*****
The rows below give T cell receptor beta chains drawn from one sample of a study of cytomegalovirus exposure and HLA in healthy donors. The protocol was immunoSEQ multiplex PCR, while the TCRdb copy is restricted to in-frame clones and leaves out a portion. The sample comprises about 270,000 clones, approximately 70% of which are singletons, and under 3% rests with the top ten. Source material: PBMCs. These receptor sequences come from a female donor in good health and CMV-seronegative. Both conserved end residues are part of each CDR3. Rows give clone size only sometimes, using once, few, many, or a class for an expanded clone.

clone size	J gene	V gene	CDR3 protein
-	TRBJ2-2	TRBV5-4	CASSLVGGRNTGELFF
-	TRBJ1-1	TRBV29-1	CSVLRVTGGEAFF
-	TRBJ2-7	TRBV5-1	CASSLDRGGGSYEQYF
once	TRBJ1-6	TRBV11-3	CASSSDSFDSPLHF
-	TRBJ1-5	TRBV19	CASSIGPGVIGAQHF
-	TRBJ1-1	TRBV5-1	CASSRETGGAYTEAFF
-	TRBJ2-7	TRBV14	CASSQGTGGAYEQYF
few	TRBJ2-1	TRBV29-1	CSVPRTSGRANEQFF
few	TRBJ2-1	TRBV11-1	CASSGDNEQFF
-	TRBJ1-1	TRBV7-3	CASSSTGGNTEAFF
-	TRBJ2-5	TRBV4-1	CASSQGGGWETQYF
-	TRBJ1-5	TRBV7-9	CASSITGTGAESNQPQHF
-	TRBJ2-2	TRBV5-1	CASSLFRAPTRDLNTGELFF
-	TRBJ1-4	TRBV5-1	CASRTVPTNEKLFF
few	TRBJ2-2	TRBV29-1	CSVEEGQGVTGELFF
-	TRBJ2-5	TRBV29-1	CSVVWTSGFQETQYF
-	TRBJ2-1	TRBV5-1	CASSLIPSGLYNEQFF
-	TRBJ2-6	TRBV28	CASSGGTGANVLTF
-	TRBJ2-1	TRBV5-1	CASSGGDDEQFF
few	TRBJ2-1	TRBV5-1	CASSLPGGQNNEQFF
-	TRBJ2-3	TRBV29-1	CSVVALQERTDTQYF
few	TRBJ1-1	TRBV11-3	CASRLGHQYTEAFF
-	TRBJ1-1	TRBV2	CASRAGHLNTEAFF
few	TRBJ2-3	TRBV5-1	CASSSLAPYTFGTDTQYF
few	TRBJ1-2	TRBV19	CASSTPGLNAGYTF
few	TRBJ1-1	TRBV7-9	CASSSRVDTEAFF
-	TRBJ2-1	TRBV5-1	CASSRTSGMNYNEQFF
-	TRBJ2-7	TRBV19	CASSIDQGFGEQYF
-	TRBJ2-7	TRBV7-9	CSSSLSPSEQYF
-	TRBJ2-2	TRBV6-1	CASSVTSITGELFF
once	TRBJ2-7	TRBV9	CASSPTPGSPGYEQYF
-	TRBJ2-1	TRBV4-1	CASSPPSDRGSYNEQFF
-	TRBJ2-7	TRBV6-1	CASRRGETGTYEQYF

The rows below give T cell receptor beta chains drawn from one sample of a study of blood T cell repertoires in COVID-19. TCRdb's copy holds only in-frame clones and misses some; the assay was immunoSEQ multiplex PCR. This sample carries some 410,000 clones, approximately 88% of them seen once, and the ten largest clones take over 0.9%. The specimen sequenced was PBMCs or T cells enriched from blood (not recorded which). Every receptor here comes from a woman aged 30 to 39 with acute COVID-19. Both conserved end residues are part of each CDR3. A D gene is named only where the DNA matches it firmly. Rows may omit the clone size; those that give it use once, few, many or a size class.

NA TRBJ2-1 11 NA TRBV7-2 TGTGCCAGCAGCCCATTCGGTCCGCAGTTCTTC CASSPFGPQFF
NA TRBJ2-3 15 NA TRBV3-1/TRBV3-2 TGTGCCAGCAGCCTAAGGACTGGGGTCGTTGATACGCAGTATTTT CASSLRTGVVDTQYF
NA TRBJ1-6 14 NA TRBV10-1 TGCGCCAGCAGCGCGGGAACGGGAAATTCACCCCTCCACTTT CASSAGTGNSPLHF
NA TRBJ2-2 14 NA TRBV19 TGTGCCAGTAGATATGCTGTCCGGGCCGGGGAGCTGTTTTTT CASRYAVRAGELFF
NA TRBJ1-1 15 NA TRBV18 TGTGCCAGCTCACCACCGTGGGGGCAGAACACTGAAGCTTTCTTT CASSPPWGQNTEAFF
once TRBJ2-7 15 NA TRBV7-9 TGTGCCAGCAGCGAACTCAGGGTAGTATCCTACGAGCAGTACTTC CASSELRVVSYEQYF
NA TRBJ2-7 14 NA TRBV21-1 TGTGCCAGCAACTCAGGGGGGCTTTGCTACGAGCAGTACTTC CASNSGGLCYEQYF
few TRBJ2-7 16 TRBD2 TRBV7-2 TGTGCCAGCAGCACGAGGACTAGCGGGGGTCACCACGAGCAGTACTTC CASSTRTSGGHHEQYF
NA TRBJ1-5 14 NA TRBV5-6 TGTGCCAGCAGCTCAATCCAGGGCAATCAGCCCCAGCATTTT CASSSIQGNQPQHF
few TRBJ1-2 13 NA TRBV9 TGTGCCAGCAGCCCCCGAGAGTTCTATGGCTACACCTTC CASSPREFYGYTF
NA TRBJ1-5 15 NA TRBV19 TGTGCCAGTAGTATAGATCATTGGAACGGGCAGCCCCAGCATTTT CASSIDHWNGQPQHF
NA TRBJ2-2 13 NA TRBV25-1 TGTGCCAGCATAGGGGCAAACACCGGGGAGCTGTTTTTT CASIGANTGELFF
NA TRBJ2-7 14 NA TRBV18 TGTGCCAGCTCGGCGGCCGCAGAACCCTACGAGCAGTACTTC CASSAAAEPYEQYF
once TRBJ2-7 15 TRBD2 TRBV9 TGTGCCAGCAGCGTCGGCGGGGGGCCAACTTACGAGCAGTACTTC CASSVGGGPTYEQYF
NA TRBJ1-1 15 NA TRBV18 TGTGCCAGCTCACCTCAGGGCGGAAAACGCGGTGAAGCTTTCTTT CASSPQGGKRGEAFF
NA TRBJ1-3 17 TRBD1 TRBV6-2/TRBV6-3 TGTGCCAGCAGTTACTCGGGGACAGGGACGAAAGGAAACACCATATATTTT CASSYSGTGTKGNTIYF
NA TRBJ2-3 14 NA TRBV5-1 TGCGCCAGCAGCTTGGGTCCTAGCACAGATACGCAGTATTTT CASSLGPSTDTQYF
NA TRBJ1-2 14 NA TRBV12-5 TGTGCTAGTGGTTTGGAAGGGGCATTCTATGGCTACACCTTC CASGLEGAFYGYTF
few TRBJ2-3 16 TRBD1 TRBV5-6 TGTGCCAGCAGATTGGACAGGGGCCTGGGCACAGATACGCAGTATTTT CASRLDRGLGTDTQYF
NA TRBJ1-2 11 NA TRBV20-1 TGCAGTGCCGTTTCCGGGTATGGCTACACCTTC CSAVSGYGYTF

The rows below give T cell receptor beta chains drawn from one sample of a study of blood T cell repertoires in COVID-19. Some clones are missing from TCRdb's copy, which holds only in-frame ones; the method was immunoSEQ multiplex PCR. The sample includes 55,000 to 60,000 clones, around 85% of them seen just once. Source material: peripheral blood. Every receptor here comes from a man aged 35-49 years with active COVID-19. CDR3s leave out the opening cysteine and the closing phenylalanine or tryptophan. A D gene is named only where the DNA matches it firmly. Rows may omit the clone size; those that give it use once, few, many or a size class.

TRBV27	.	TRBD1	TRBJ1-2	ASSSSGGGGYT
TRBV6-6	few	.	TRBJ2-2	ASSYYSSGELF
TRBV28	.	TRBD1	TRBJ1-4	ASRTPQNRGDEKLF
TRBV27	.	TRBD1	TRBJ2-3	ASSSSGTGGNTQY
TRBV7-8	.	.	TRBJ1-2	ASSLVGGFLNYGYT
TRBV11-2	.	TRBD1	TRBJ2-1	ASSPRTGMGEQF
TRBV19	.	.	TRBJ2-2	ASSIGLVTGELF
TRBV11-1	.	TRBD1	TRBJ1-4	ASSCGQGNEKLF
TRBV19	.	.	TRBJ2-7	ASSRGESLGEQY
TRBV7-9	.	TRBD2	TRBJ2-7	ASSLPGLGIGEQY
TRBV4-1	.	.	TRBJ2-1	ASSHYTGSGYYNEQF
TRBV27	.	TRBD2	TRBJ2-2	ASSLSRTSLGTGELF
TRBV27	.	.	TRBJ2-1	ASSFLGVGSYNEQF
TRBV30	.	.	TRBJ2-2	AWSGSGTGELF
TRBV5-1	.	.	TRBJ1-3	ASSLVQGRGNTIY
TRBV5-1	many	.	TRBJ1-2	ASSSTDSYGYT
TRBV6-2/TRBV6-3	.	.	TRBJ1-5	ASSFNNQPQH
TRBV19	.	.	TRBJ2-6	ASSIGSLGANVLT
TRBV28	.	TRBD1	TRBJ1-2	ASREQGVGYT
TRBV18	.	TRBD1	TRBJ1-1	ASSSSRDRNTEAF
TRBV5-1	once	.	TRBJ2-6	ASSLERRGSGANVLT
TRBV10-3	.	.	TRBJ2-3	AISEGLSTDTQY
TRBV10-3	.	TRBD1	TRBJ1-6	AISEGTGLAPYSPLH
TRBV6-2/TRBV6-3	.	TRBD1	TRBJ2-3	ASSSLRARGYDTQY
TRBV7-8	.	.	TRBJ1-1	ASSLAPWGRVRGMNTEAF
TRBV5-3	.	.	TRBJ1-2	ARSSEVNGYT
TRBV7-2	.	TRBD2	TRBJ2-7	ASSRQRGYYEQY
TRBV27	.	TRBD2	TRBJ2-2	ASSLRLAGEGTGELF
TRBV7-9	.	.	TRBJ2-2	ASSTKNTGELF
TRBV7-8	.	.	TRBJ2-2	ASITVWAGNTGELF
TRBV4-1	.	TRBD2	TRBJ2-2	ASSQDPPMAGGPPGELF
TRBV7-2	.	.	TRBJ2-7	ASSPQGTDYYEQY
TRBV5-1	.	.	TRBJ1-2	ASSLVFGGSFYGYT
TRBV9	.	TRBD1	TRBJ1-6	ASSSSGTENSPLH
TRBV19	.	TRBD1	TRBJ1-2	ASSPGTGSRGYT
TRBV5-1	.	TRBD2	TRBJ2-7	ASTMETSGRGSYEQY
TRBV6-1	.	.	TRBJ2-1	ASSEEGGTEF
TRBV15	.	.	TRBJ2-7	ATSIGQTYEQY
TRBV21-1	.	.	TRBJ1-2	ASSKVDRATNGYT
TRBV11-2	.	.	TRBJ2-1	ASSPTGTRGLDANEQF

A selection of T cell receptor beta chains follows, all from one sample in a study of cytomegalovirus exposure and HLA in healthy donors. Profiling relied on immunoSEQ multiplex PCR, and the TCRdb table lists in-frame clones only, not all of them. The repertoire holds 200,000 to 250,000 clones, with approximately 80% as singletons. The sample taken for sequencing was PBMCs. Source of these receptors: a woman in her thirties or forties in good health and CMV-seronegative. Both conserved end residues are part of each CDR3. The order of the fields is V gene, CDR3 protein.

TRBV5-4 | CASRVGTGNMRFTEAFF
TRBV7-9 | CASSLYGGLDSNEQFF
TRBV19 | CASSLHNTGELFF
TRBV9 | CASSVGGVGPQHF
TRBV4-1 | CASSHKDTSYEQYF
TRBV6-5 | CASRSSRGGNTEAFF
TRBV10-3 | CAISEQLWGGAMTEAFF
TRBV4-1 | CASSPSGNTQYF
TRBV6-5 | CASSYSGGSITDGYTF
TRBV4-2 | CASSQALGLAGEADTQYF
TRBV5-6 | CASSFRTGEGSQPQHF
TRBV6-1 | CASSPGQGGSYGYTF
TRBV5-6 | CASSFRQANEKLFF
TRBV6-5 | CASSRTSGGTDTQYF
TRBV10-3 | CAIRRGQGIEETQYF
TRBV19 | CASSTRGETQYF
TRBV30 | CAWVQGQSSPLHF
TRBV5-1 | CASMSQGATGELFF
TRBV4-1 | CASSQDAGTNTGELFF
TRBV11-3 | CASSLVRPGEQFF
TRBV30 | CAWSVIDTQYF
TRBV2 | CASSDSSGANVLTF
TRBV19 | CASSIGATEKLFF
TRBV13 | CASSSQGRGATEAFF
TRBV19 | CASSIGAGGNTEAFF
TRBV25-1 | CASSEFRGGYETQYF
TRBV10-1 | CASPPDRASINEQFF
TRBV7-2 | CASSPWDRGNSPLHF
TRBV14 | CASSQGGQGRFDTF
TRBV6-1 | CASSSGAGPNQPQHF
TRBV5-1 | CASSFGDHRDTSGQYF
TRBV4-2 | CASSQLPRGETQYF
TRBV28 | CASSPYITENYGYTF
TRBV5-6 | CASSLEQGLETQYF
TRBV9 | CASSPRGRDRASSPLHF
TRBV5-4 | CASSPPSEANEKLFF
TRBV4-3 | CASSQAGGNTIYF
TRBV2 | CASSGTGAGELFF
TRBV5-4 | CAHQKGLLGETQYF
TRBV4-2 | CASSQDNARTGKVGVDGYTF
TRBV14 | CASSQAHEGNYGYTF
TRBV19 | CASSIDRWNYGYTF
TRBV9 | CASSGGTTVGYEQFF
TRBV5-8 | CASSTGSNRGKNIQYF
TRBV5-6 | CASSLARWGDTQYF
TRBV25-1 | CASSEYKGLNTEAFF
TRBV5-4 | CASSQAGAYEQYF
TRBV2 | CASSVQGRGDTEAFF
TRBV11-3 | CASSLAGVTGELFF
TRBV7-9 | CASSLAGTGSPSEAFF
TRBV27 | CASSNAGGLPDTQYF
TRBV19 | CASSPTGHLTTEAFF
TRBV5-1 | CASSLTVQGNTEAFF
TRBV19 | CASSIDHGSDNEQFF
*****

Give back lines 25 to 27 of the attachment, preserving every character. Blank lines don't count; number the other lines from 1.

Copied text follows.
-	TRBJ1-1	TRBV2	CASRAGHLNTEAFF
few	TRBJ2-3	TRBV5-1	CASSSLAPYTFGTDTQYF
few	TRBJ1-2	TRBV19	CASSTPGLNAGYTF